A new cast member and a tighter script keeps Chinatown Crossings as rewatchable and poignant as ever.
When we watched Chinatown Crossings last year, little did we expect it to end up becoming one of our favourite productions of 2018. With a sold out run, it was heartening to hear that Drama Box had managed to bring it back again this year so more audience members could be privy to this extraordinarily powerful piece of theatre.
While primarily the same show as last year, Chinatown Crossings has now been made tighter and smoother with the revisions made to the script and route. Directed by Koh Hui Ling and written by Jean Tay, the promenade theatre experience takes audience members on a tour of Chinatown by various characters, as they share their own personal experiences growing up in Chinatown’s rich, surprisingly multicultural past. Taking us through shophouses and temples, hawker centres and former red light districts, the characters simultaneously segue into their own complicated emotions and histories with the area.
Reprising their roles from the previous run, Pavan J Singh and Jodi Chan (as Kunalan and majie Fong Cheh respectively) both still retain the same strong chemistry as we witnessed last year, the buildup of their relationship deftly handled. Jodi Chan’s final scene in particular, as an elderly Fong Cheh slowly making her way into the distance as we watch on, remains a tearjerker of a moment. But perhaps the biggest change of all to Chinatown Crossings is new cast member Wendi Wee Hian, taking over from Sabrina Sng as as Ting Ting, Kunalan’s childhood friend and ‘princess of Chinatown’.
While the character remains the same, Wendi’s performance flows with a fiery spunk that makes her feel unabashedly confident each time she appears. Her energy is electrifying, drawing in audiences the moment she opens her mouth to speak. With Jean Tay’s revised script, Ting Ting’s relationship with Fong Cheh is subtly but significantly better fleshed out as well, making it more difficult for her to come to terms with wanting to leave Singapore (and Fong Cheh) behind, helped by Jodi and Wendi’s good chemistry that plays off well against each other.
In addition, the route for Chinatown Crossings has also been cut short this year, ending about 30 minutes less than the previous production. Yet, the breadth and depth of content covered feels just as much as before, if not richer. This year, there is a far stronger tension felt in the neverending battle to leave the past behind in the relentless pursuit of progress, or preserve it as best as we can. This is felt especially towards the end of the play, as walk behind Keong Saik Road with a clear view of the soon to be relaunched Pearl Bank in the background, we hear a ‘news clip’ of the uncertain future of the building, with notes that residents themselves find it difficult to live in. This then cuts to a robotically-voiced ‘ad’ for the refurbished condominium, monotonously selling its location and promise of amenities. One is left to ponder what it is we lose to the past as we aggressively change the landscape for the future.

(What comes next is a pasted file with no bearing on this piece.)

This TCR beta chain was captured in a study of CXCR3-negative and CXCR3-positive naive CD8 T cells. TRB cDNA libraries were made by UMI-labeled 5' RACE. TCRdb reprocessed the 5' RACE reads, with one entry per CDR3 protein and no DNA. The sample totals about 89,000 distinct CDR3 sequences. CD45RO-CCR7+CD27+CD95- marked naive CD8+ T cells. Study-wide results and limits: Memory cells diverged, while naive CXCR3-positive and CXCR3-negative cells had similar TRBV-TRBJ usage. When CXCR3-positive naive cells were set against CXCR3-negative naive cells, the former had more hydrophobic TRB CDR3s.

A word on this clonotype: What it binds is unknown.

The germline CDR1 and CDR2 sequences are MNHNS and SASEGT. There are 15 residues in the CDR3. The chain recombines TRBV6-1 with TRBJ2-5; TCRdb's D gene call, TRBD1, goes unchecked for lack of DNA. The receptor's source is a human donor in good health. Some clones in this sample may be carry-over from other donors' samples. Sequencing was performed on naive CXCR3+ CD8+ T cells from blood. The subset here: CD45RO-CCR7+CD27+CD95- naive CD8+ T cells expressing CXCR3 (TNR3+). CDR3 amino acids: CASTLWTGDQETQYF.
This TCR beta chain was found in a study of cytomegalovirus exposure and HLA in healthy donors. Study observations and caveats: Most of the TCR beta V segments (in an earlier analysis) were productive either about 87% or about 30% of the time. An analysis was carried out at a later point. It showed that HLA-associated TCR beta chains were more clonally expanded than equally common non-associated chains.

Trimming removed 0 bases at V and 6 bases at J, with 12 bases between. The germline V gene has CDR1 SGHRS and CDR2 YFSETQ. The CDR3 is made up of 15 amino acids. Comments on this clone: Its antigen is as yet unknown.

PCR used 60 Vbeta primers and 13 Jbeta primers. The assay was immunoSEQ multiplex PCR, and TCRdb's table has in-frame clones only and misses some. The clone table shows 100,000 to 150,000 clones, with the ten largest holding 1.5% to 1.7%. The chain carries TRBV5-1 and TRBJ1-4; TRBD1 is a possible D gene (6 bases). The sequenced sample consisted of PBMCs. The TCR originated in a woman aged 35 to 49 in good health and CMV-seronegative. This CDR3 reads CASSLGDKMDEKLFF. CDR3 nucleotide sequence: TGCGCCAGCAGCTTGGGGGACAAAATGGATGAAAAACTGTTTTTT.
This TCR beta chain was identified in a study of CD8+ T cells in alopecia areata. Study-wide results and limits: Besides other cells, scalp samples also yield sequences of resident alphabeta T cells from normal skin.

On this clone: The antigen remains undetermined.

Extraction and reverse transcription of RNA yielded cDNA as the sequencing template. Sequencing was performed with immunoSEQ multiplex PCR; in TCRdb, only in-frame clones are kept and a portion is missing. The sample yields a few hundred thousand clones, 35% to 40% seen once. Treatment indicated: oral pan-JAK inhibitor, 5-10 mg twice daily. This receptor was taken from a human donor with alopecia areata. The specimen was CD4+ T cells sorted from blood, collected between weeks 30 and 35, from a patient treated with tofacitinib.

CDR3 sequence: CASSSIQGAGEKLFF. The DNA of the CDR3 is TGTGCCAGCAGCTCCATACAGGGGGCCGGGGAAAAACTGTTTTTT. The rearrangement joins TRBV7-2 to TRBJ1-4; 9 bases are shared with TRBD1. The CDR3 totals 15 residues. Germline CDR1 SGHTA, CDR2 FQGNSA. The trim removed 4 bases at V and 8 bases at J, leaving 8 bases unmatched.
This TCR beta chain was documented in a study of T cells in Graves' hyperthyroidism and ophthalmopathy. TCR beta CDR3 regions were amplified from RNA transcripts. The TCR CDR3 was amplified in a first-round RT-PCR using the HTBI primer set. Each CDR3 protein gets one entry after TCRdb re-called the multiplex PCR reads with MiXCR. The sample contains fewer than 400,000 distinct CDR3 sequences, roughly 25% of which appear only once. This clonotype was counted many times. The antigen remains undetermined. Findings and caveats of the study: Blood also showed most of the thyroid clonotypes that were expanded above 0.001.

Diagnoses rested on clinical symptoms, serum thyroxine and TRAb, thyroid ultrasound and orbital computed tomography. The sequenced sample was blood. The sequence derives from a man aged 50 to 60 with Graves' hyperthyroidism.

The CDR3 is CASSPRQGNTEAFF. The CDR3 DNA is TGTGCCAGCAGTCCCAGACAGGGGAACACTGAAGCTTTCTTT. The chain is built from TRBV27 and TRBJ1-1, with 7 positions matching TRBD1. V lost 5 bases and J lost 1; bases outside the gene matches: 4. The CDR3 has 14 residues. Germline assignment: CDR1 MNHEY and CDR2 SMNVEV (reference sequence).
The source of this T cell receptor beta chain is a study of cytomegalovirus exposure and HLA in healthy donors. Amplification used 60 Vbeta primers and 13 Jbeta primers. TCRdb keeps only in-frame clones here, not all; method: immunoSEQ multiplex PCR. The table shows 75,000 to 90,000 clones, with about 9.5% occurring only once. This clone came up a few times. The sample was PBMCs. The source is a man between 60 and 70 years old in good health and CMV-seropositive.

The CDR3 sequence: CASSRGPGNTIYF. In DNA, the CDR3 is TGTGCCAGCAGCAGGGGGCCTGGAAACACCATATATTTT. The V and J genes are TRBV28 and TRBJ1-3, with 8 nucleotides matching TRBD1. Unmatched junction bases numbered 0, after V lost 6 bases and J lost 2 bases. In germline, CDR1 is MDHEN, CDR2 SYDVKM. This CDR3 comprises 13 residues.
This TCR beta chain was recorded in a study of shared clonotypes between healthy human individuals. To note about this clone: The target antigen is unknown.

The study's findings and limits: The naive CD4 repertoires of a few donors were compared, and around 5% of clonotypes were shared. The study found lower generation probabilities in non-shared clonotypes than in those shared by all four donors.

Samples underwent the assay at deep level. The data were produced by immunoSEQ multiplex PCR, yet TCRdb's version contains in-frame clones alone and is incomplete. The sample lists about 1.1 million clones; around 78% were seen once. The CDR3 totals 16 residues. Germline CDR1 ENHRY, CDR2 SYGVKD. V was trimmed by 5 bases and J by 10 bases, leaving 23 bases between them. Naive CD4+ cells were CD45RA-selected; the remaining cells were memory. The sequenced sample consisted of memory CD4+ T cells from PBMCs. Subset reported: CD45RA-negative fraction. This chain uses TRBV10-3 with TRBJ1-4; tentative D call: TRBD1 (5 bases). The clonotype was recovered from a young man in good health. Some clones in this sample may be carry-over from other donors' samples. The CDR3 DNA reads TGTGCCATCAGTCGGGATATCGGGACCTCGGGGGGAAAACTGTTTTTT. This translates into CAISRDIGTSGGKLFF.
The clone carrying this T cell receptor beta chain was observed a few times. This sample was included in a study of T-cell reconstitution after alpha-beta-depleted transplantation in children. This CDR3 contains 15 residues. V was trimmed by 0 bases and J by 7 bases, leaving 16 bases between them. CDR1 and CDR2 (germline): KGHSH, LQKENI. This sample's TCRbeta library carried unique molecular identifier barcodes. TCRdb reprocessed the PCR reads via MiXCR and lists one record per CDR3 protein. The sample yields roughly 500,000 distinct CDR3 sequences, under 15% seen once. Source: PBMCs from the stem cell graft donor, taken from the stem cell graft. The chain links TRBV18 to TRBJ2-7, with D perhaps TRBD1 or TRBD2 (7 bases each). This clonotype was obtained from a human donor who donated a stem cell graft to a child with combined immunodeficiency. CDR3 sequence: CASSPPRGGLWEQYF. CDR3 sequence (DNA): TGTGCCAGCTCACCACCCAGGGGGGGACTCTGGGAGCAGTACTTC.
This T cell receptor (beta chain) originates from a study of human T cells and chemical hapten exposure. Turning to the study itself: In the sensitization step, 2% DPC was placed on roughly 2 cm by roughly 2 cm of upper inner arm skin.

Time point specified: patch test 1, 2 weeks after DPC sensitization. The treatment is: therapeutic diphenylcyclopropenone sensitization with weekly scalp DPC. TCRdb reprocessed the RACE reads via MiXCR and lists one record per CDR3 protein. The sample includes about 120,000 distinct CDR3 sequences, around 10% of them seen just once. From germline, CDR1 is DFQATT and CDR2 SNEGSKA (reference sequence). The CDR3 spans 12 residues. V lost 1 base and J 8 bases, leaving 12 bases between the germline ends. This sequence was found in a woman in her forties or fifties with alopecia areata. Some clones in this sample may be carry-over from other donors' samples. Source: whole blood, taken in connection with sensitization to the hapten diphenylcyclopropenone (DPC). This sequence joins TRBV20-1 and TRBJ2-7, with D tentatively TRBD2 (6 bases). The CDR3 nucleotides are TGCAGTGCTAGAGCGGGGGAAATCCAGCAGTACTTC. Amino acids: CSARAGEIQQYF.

Above all, what Chinatown Crossings manages to get right that makes it a winning production is the seamless weaving of stories and education, keeping us entertained while still learning plenty of new facts about the area. There is a sincerity to the performance and script that never makes any of this feel hackneyed, instead, always necessary to our understanding of the narrative. The idea of alleyway puppet shows is effectively presented as an integral part of the characters’ childhoods for example, or the way Fong Cheh explains the majie vow of celibacy one that allows us to feel even closer to her by understanding her past.
With this 2019 run, Chinatown Crossings reaffirms why it was our favourite immersive production of 2018, elevating Chinatown to so much more than the tourist trap people often mistake it for. It is so rare that a play can still feel fresh each time it is experienced, despite knowing what comes next, yet still hitting just as hard with the nostalgia it creates in the short time it is given, and delivering an emotional gutpunch as we watch these three characters struggle and grow apart as their childhood home similarly transforms beyond recognition. One cannot help but feel the ache of loss for the people and stories past we can never quite capture again in the modern world, as we learn to painfully accept that change is the only constant.
Photo Credit: Chinatown Crossings/Drama Box
Performance attended 25/6/19
Chinatown Crossings runs at Chinatown till 13th July 2019. Tickets are sold out.